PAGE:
Do Cinnamon trees grow in the UK? Yes!  But to my knowledge, not just anywhere but in Birmingham, West Mids at the Birmingham Botanical Gardens, they do. The Cinnamon tree [Cinnamomum verum – which translates to “true Cinnamon] is native to Sri Lanka, however, in 2016, Indonesia and China produced 75% of the world’s supply of cinnamon. The aromatic spice was once one of the most expensive spices to procure in western countries.  Nowadays you can get a small jar of it for under a pound in some shops. 

Cinnamon Trees by beautifulnow.is

Many people love a sprinkle of Cinnamon over their porridge or toast of a morning. Of course, there are also many kinds of drinks, hot or cold, alcohol based or plain, which benefit from the flavour of a bit of Cinnamon.  And it is used in many kinds of curries and other favourite Indian and Middle Eastern foods we all enjoy. And that Cinnamon stick everyone enjoys in a hot Christmas / Yuletide toddy is the bark of the Cinnamon tree! 

According to the website for Birmingham Botanical Gardens:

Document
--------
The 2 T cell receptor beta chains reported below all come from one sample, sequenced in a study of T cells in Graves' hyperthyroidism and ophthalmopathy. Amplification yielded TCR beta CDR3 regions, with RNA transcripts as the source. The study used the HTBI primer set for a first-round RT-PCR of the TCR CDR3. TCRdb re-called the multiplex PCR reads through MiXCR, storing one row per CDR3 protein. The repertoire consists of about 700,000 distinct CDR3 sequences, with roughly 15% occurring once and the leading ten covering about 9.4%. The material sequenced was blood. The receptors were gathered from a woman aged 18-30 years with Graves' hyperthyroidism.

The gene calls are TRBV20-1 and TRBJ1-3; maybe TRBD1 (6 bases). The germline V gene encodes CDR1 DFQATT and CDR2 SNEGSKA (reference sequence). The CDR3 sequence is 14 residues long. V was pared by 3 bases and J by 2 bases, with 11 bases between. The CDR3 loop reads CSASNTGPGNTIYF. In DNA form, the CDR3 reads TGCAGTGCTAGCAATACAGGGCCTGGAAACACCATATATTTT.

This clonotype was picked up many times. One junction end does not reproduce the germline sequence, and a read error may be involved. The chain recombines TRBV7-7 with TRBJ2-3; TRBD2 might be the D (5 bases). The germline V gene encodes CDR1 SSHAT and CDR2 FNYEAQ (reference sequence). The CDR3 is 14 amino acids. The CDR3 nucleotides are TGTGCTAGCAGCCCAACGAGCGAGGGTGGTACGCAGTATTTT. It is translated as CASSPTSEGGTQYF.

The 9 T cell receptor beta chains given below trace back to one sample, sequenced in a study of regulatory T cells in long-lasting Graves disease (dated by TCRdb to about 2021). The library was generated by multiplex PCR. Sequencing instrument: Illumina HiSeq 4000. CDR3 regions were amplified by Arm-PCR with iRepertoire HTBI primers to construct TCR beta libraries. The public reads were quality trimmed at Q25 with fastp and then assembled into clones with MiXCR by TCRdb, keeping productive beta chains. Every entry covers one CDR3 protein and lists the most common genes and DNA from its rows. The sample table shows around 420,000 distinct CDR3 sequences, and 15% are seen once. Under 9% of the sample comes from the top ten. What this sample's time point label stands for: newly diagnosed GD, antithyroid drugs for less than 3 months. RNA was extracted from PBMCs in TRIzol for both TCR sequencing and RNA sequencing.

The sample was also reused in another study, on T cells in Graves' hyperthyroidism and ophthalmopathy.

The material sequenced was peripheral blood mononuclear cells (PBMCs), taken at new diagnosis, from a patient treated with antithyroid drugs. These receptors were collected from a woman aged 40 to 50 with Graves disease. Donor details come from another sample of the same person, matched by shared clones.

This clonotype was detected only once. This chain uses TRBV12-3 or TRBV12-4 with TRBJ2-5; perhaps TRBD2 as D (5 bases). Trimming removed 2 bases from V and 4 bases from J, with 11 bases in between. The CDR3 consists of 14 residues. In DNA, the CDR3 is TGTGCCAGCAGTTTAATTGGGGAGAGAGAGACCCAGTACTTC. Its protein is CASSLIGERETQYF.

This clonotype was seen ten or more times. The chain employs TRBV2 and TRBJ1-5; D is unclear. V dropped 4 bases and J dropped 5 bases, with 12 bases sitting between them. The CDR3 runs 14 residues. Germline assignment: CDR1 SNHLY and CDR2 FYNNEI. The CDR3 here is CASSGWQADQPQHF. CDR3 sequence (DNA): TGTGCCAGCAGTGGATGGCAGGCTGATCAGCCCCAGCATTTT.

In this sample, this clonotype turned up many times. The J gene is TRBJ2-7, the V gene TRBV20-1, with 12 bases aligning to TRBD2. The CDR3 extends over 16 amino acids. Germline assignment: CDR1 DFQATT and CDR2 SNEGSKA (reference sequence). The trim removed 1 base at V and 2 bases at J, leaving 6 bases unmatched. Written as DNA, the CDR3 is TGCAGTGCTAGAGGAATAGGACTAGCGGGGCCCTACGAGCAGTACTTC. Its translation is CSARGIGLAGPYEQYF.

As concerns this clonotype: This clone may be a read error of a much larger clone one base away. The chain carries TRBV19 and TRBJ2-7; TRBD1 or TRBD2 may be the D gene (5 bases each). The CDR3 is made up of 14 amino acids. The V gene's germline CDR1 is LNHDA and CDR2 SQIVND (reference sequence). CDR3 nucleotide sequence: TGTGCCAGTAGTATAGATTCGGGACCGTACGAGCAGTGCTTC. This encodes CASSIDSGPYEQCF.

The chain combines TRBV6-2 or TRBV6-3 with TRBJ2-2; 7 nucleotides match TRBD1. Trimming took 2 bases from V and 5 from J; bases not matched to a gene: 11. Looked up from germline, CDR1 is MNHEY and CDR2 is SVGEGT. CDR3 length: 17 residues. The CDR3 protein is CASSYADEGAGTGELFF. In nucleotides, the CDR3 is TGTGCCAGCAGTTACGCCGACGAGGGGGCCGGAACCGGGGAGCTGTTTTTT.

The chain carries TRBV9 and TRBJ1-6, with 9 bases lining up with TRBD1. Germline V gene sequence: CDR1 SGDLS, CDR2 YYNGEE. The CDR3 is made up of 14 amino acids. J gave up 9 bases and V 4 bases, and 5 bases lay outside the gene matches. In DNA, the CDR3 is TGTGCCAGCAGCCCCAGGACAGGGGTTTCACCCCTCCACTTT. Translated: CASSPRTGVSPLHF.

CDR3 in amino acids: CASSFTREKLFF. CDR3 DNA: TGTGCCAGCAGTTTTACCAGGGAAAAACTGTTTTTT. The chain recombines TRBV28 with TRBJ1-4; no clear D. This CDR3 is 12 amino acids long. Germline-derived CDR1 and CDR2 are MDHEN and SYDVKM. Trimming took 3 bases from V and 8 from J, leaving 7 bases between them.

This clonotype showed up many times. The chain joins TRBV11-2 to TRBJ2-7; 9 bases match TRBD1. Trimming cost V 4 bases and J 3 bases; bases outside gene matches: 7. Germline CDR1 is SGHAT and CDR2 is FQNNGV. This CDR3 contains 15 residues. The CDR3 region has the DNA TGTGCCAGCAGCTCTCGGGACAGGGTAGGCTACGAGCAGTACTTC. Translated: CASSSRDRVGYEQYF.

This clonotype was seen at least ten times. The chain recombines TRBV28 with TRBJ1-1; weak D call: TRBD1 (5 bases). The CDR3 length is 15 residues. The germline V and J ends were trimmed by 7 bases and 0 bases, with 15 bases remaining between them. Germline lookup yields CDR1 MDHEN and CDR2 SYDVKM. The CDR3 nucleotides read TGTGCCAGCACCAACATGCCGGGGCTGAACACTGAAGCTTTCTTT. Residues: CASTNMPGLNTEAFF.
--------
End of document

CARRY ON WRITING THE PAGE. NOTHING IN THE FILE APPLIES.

To make cinnamon sticks or “quills” the stems have to processed soon after harvesting whilst the stems are still wet. Again, the outer bark is removed, then the stems is hammered evenly to loosen the inner bark, which can be separated into 1 metre long rolls, 0.5mm thick. These are dried in a well ventilated, warm area for 4 to 6 hours before being cut into 5 to 10 cm lengths for sale. The cultivated trees are coppiced or cut back to the ground to encourage new stems. This is done on a two-year cycle so that only two-year-old stems are used. Cinnamon can be used to flavour cakes, biscuits, and other deserts as well as curries, stews, soups, meats and pickles. It is also used in drinks like teas and mulled wine for Christmas.”

At first I had thought of writing about Cinnamon the spice in a Wortcunner’s Cabinet blog, however, the more I thought on it, it seems that is what everyone does, and in most instances leaving out the tree altogether.  We would not have the spice if not for the tree, therefore, the tree itself needs some attention.

So, what makes it magickal?

Magick